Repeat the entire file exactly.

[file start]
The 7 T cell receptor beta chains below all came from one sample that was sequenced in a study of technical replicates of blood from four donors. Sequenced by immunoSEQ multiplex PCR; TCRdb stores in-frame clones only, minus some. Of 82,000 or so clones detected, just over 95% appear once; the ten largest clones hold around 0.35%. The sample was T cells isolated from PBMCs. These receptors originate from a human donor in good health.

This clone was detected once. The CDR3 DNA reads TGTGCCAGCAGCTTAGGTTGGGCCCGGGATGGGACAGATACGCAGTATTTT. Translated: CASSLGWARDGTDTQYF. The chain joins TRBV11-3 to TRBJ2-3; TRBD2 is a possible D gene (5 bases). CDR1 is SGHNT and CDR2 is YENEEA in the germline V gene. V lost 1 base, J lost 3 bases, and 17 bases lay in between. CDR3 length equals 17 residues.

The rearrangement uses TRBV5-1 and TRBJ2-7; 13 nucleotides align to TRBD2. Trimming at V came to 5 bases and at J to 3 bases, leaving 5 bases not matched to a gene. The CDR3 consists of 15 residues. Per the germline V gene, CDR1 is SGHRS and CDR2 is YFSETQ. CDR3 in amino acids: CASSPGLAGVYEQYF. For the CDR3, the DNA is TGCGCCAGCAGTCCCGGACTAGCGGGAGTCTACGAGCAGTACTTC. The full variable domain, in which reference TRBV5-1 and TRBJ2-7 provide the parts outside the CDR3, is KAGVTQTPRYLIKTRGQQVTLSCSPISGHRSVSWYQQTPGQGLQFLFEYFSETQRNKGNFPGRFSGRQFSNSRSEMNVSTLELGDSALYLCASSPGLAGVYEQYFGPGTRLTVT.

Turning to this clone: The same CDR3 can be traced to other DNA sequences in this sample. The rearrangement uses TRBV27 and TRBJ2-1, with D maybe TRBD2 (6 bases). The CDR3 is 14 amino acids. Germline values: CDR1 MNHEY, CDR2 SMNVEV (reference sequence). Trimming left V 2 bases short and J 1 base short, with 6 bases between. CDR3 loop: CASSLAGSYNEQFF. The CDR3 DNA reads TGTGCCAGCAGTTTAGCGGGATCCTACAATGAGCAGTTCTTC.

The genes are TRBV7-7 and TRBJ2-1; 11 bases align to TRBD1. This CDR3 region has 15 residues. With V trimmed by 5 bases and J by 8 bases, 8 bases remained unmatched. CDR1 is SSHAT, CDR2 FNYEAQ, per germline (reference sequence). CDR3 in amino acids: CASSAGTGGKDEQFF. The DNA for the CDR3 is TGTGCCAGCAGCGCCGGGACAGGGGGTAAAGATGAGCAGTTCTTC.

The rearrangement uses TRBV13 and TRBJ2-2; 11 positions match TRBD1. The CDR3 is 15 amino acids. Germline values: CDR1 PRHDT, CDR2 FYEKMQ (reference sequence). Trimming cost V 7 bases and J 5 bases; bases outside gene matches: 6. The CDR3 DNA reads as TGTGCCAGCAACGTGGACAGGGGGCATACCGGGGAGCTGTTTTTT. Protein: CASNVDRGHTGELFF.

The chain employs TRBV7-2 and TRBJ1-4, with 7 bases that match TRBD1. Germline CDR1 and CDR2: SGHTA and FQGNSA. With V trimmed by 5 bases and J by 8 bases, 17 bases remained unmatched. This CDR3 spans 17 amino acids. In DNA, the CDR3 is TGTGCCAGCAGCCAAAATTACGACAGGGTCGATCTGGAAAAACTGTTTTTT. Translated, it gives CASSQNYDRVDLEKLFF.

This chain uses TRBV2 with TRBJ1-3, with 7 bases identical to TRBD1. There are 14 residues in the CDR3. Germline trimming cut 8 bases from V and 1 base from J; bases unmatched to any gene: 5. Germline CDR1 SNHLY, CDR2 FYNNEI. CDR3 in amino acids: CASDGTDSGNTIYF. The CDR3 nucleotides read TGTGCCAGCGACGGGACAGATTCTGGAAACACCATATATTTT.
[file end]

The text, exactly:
The 7 T cell receptor beta chains below all came from one sample that was sequenced in a study of technical replicates of blood from four donors. Sequenced by immunoSEQ multiplex PCR; TCRdb stores in-frame clones only, minus some. Of 82,000 or so clones detected, just over 95% appear once; the ten largest clones hold around 0.35%. The sample was T cells isolated from PBMCs. These receptors originate from a human donor in good health.

This clone was detected once. The CDR3 DNA reads TGTGCCAGCAGCTTAGGTTGGGCCCGGGATGGGACAGATACGCAGTATTTT. Translated: CASSLGWARDGTDTQYF. The chain joins TRBV11-3 to TRBJ2-3; TRBD2 is a possible D gene (5 bases). CDR1 is SGHNT and CDR2 is YENEEA in the germline V gene. V lost 1 base, J lost 3 bases, and 17 bases lay in between. CDR3 length equals 17 residues.

The rearrangement uses TRBV5-1 and TRBJ2-7; 13 nucleotides align to TRBD2. Trimming at V came to 5 bases and at J to 3 bases, leaving 5 bases not matched to a gene. The CDR3 consists of 15 residues. Per the germline V gene, CDR1 is SGHRS and CDR2 is YFSETQ. CDR3 in amino acids: CASSPGLAGVYEQYF. For the CDR3, the DNA is TGCGCCAGCAGTCCCGGACTAGCGGGAGTCTACGAGCAGTACTTC. The full variable domain, in which reference TRBV5-1 and TRBJ2-7 provide the parts outside the CDR3, is KAGVTQTPRYLIKTRGQQVTLSCSPISGHRSVSWYQQTPGQGLQFLFEYFSETQRNKGNFPGRFSGRQFSNSRSEMNVSTLELGDSALYLCASSPGLAGVYEQYFGPGTRLTVT.

Turning to this clone: The same CDR3 can be traced to other DNA sequences in this sample. The rearrangement uses TRBV27 and TRBJ2-1, with D maybe TRBD2 (6 bases). The CDR3 is 14 amino acids. Germline values: CDR1 MNHEY, CDR2 SMNVEV (reference sequence). Trimming left V 2 bases short and J 1 base short, with 6 bases between. CDR3 loop: CASSLAGSYNEQFF. The CDR3 DNA reads TGTGCCAGCAGTTTAGCGGGATCCTACAATGAGCAGTTCTTC.

The genes are TRBV7-7 and TRBJ2-1; 11 bases align to TRBD1. This CDR3 region has 15 residues. With V trimmed by 5 bases and J by 8 bases, 8 bases remained unmatched. CDR1 is SSHAT, CDR2 FNYEAQ, per germline (reference sequence). CDR3 in amino acids: CASSAGTGGKDEQFF. The DNA for the CDR3 is TGTGCCAGCAGCGCCGGGACAGGGGGTAAAGATGAGCAGTTCTTC.

The rearrangement uses TRBV13 and TRBJ2-2; 11 positions match TRBD1. The CDR3 is 15 amino acids. Germline values: CDR1 PRHDT, CDR2 FYEKMQ (reference sequence). Trimming cost V 7 bases and J 5 bases; bases outside gene matches: 6. The CDR3 DNA reads as TGTGCCAGCAACGTGGACAGGGGGCATACCGGGGAGCTGTTTTTT. Protein: CASNVDRGHTGELFF.

The chain employs TRBV7-2 and TRBJ1-4, with 7 bases that match TRBD1. Germline CDR1 and CDR2: SGHTA and FQGNSA. With V trimmed by 5 bases and J by 8 bases, 17 bases remained unmatched. This CDR3 spans 17 amino acids. In DNA, the CDR3 is TGTGCCAGCAGCCAAAATTACGACAGGGTCGATCTGGAAAAACTGTTTTTT. Translated, it gives CASSQNYDRVDLEKLFF.

This chain uses TRBV2 with TRBJ1-3, with 7 bases identical to TRBD1. There are 14 residues in the CDR3. Germline trimming cut 8 bases from V and 1 base from J; bases unmatched to any gene: 5. Germline CDR1 SNHLY, CDR2 FYNNEI. CDR3 in amino acids: CASDGTDSGNTIYF. The CDR3 nucleotides read TGTGCCAGCGACGGGACAGATTCTGGAAACACCATATATTTT.